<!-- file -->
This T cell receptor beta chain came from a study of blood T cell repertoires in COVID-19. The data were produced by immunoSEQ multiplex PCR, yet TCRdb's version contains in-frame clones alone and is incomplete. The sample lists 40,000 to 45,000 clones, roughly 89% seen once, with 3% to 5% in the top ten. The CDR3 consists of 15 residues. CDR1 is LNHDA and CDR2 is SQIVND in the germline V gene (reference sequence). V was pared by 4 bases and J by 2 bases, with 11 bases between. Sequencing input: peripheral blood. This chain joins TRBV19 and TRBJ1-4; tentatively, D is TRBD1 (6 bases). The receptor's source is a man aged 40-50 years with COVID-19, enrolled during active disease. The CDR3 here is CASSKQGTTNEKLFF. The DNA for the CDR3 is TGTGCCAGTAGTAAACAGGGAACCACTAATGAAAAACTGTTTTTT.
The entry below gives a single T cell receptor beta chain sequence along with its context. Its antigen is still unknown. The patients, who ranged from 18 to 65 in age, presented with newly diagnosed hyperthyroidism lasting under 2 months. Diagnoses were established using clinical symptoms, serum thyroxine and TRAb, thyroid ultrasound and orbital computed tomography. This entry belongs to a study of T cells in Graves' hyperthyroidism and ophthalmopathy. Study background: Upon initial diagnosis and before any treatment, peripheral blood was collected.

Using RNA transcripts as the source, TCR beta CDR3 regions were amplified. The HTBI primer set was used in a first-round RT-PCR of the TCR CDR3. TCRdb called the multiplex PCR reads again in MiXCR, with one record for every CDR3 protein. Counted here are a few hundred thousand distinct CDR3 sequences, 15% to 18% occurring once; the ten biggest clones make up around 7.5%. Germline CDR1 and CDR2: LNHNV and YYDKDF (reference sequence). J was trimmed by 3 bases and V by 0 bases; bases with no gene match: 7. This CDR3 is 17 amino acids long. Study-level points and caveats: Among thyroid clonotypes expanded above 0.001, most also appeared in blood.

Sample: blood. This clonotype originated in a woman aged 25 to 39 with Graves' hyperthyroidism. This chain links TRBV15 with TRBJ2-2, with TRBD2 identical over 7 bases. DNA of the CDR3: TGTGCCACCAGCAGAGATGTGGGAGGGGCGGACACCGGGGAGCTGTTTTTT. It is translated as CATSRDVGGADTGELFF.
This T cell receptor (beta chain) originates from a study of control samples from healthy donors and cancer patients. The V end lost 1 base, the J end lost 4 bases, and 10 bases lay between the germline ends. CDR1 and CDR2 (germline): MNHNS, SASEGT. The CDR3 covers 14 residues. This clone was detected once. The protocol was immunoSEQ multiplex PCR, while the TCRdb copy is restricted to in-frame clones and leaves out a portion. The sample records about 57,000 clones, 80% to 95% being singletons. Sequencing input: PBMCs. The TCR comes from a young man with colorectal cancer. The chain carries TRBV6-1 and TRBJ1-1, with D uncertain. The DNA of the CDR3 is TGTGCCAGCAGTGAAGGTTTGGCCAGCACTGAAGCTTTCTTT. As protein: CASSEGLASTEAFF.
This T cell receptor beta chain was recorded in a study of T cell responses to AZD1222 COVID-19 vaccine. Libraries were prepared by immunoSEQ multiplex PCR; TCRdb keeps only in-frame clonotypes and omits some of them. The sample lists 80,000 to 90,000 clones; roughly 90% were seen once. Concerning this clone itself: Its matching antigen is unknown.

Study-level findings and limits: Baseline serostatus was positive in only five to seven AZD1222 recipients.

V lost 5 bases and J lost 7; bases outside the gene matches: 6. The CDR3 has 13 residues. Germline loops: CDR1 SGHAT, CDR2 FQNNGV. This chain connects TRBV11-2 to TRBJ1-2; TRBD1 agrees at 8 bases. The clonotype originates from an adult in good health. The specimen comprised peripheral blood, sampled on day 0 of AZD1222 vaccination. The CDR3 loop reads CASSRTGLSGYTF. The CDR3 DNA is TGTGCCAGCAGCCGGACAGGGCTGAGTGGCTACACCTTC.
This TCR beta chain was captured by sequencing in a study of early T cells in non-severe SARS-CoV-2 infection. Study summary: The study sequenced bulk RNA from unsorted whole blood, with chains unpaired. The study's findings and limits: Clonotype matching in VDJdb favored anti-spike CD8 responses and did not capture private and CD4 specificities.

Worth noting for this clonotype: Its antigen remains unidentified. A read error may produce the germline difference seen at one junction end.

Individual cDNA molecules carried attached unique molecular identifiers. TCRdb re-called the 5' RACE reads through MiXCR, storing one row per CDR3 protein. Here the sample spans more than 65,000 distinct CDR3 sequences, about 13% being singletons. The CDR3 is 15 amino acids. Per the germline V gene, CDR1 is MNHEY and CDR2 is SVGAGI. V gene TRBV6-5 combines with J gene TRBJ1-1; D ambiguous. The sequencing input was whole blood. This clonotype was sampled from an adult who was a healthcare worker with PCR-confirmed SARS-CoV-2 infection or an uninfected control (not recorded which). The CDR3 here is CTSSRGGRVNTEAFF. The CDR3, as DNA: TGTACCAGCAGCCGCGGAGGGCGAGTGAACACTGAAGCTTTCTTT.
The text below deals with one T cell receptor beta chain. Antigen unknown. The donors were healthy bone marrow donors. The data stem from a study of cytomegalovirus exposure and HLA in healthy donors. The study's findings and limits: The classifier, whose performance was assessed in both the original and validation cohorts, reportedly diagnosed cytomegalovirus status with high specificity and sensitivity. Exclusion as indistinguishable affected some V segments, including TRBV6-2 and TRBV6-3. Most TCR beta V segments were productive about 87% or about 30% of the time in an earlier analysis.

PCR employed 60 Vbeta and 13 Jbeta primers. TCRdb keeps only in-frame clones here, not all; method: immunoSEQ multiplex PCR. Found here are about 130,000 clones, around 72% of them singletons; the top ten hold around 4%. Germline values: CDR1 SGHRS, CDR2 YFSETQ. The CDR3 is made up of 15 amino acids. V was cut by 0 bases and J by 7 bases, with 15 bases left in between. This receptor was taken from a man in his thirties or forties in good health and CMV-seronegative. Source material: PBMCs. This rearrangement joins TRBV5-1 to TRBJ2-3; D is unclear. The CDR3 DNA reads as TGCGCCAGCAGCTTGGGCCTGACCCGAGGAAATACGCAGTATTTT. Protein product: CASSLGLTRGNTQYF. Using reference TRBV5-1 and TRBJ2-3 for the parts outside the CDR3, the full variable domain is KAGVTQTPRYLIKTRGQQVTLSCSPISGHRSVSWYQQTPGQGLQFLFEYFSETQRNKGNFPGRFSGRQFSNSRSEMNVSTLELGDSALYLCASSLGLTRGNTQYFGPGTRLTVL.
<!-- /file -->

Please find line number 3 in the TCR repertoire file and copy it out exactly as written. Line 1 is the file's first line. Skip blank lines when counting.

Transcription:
Using RNA transcripts as the source, TCR beta CDR3 regions were amplified. The HTBI primer set was used in a first-round RT-PCR of the TCR CDR3. TCRdb called the multiplex PCR reads again in MiXCR, with one record for every CDR3 protein. Counted here are a few hundred thousand distinct CDR3 sequences, 15% to 18% occurring once; the ten biggest clones make up around 7.5%. Germline CDR1 and CDR2: LNHNV and YYDKDF (reference sequence). J was trimmed by 3 bases and V by 0 bases; bases with no gene match: 7. This CDR3 is 17 amino acids long. Study-level points and caveats: Among thyroid clonotypes expanded above 0.001, most also appeared in blood.